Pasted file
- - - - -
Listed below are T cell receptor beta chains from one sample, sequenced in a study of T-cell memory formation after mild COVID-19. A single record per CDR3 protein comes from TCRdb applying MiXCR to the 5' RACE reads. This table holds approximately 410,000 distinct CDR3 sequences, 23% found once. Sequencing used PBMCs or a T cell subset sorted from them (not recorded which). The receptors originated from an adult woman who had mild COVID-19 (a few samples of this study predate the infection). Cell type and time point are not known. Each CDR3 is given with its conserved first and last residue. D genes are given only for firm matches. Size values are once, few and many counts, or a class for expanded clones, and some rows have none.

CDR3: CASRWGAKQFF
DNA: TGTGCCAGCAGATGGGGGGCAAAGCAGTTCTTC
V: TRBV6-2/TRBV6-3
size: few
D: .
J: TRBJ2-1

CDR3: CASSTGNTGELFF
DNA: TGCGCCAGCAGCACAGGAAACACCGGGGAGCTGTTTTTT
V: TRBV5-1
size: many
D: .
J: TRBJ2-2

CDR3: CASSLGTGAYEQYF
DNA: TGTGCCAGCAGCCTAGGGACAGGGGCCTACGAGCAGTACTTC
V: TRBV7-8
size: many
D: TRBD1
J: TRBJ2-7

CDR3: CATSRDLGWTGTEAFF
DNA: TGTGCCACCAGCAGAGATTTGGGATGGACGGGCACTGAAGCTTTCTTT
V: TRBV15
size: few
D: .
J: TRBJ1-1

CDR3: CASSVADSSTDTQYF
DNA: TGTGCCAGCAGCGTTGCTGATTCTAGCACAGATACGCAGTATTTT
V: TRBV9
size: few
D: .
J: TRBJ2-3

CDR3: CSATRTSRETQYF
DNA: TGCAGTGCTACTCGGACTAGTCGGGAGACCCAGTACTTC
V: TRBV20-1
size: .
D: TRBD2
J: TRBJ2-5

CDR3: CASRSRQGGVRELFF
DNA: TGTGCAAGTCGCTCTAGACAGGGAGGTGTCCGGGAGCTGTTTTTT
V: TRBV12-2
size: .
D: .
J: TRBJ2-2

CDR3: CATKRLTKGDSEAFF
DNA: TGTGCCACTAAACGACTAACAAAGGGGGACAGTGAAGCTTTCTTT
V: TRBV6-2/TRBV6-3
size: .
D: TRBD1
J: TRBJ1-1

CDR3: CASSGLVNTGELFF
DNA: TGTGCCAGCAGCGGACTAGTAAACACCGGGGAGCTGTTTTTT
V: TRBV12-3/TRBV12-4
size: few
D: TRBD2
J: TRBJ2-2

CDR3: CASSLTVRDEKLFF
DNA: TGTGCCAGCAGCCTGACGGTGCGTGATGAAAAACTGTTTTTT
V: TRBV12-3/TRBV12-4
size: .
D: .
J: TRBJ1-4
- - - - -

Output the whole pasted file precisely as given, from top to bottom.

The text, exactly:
Listed below are T cell receptor beta chains from one sample, sequenced in a study of T-cell memory formation after mild COVID-19. A single record per CDR3 protein comes from TCRdb applying MiXCR to the 5' RACE reads. This table holds approximately 410,000 distinct CDR3 sequences, 23% found once. Sequencing used PBMCs or a T cell subset sorted from them (not recorded which). The receptors originated from an adult woman who had mild COVID-19 (a few samples of this study predate the infection). Cell type and time point are not known. Each CDR3 is given with its conserved first and last residue. D genes are given only for firm matches. Size values are once, few and many counts, or a class for expanded clones, and some rows have none.

CDR3: CASRWGAKQFF
DNA: TGTGCCAGCAGATGGGGGGCAAAGCAGTTCTTC
V: TRBV6-2/TRBV6-3
size: few
D: .
J: TRBJ2-1

CDR3: CASSTGNTGELFF
DNA: TGCGCCAGCAGCACAGGAAACACCGGGGAGCTGTTTTTT
V: TRBV5-1
size: many
D: .
J: TRBJ2-2

CDR3: CASSLGTGAYEQYF
DNA: TGTGCCAGCAGCCTAGGGACAGGGGCCTACGAGCAGTACTTC
V: TRBV7-8
size: many
D: TRBD1
J: TRBJ2-7

CDR3: CATSRDLGWTGTEAFF
DNA: TGTGCCACCAGCAGAGATTTGGGATGGACGGGCACTGAAGCTTTCTTT
V: TRBV15
size: few
D: .
J: TRBJ1-1

CDR3: CASSVADSSTDTQYF
DNA: TGTGCCAGCAGCGTTGCTGATTCTAGCACAGATACGCAGTATTTT
V: TRBV9
size: few
D: .
J: TRBJ2-3

CDR3: CSATRTSRETQYF
DNA: TGCAGTGCTACTCGGACTAGTCGGGAGACCCAGTACTTC
V: TRBV20-1
size: .
D: TRBD2
J: TRBJ2-5

CDR3: CASRSRQGGVRELFF
DNA: TGTGCAAGTCGCTCTAGACAGGGAGGTGTCCGGGAGCTGTTTTTT
V: TRBV12-2
size: .
D: .
J: TRBJ2-2

CDR3: CATKRLTKGDSEAFF
DNA: TGTGCCACTAAACGACTAACAAAGGGGGACAGTGAAGCTTTCTTT
V: TRBV6-2/TRBV6-3
size: .
D: TRBD1
J: TRBJ1-1

CDR3: CASSGLVNTGELFF
DNA: TGTGCCAGCAGCGGACTAGTAAACACCGGGGAGCTGTTTTTT
V: TRBV12-3/TRBV12-4
size: few
D: TRBD2
J: TRBJ2-2

CDR3: CASSLTVRDEKLFF
DNA: TGTGCCAGCAGCCTGACGGTGCGTGATGAAAAACTGTTTTTT
V: TRBV12-3/TRBV12-4
size: .
D: .
J: TRBJ1-4